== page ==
There is often a conflict with assignments in relation to what I want to do versus what is achievable within the timeframe. It can be frustrating as I’d like to pursue sequential art and push to use the tutor feedback as an opportunity to get valuable help.
I know that one of the issues that comes up for me is the fact that I might have up to 3 story ideas in mind, and no script. Creating a script would help me focus the ideas into something coherent and would give direction on the images. I’m also aware that to create a comic that is 24 pages is not something that takes five minutes, so pencilling, inking, colouring and lettering all take time, and I definitely didn’t have that for this assignment.
I’m happy with the completed assignment for Part 4 and I feel it is something I would use and others might find value in. It’s creation was from a very unique experience of lockdown, and I find myself less inclined to do the same painting these days. It’s definitely taught me the importance of art for mental health, and I’m lucky that I had the ability to use it for that purpose during lockdown.
The images :
There were a number of images with writing so I couldn’t use them. Instead I opted to use the images that had been created later into the lockdown and that didn’t feature any writing on it. There were at least eight or nine of these painted double pages, so I scanned them in and cropped various parts of them to create a background for the journal.
A screenshot of how the pdf would look when opened and scrolled through. If you were using it digitally you could edit the pdf to add text.
Another screenshot of the interior, showing a 75% opacity in the background art. The lines for the journal are black so that it is easier to identify.
A screenshot of the interior pages (without lines).
As a test, I printed the front and back page along with the content and back page. It took about four attempts to get the images to align correctly so that the content appeared where it should. The home printer didn’t reflect the colour correctly either, so everything appeared quite muted in comparison. The copy paper was for testing so was only up to 90gsm, which absorbs a lot of the ink and doesn’t give a fair reflection on the finished page colours.
All this considered, the layout was still looking good. I had printed a full book of the pages before, which when printed from landscape gave me double the pages and I then stapled them together. When I went to print it however, it was in pdf format and it took some figuring out to ensure that all pages were printed in sequence and back to front.
An example of an earlier successful print of the book.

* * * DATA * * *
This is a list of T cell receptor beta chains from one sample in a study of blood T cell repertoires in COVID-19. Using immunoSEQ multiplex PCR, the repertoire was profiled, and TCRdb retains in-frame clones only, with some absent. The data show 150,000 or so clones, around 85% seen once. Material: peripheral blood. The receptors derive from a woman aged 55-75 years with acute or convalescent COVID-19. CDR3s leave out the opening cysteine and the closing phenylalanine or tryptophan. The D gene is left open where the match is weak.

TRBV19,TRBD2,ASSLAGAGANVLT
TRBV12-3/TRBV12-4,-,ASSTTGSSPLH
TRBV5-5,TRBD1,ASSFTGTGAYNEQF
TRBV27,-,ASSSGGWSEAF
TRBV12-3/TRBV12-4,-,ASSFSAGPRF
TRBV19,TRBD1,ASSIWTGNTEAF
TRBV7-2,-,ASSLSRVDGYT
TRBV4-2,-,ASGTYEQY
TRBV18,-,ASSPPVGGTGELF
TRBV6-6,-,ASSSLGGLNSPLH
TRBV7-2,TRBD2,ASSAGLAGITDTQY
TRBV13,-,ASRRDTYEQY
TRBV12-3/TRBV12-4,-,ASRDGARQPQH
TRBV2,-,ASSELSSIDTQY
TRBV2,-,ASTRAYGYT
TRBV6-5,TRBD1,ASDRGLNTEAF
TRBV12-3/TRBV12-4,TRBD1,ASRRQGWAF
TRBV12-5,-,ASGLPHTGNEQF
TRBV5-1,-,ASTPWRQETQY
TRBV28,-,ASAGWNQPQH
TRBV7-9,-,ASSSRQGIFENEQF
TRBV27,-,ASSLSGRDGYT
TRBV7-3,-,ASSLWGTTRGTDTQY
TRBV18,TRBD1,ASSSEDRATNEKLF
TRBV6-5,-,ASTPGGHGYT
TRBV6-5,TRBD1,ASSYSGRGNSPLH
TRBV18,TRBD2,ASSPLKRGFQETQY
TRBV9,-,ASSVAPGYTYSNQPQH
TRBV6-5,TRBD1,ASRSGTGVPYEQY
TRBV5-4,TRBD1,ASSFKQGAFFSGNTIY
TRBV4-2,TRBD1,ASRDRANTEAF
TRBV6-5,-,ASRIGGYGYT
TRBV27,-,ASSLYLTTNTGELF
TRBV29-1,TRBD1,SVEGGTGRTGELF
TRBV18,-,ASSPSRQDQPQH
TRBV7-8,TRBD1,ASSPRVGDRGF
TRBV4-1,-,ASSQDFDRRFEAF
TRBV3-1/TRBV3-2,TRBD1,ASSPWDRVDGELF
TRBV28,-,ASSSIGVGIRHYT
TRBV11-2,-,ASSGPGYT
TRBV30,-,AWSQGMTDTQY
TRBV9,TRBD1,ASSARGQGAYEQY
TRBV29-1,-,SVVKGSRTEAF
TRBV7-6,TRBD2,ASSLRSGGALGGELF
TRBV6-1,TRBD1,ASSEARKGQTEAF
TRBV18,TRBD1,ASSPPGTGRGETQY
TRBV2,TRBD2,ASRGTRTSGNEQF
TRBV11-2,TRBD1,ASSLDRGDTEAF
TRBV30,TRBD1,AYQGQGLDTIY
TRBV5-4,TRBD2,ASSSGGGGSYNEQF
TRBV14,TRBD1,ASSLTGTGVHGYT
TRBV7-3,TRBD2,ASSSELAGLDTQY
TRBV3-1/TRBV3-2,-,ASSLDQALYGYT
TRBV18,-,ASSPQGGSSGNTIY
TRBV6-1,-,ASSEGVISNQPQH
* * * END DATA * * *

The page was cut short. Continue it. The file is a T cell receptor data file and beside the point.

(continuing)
This is something that the printer would probably deal with and once you’ve sent the pdf file, they’d be able to handle it better. However, I can see from the work done, that the formatting and aligning the image within the bleed as well as ensuring the front cover and back cover were printing ok, was all a bit of a headache.
I had been using Adobe InDesign, but the subscription was too expensive. I have recently been using Affinity Photo and Publisher, which are great and a once off purchase, but they have small annoying functions in them such as the object layer can move even when you haven’t clicked on it.
I may have to resubscribe to Adobe, simply because it makes light of publishing jobs. It’s hard to justify the cost though as I’m not fully employed in the industry and my current jobs in illustration are few and far between.
The final pdf has 13 pages in it, so when printing I printed the range within 3-12 pages and then separately printed the front, back and interior and page 1 images so that they’d work. It was messy, it took time, I couldn’t figure out how to print all the images as one smooth print and I’m not sure my printer was set up for the task or even up to it.
What I do know is that:
- printing at home is more cost effective if the images are plain and in black and white.
- Getting a file ready for print needs a thorough checking.
- Having a good working knowledge of publishing and InDesign would go a long way and save time.
- The paper matters – cheap paper doesn’t cut it (pardon the pun).
Final images for the Assignment 4:
I had to trim the edges a fair bit to get a clean line, and on the cheaper paper it was really tough to do. I folded it and finished the fold with the bone tool. An oversized stapler was used to bind it together.
The final sketchbook journal is a lovely small A5 sized lined journal with some gentle background art that was created during lockdown.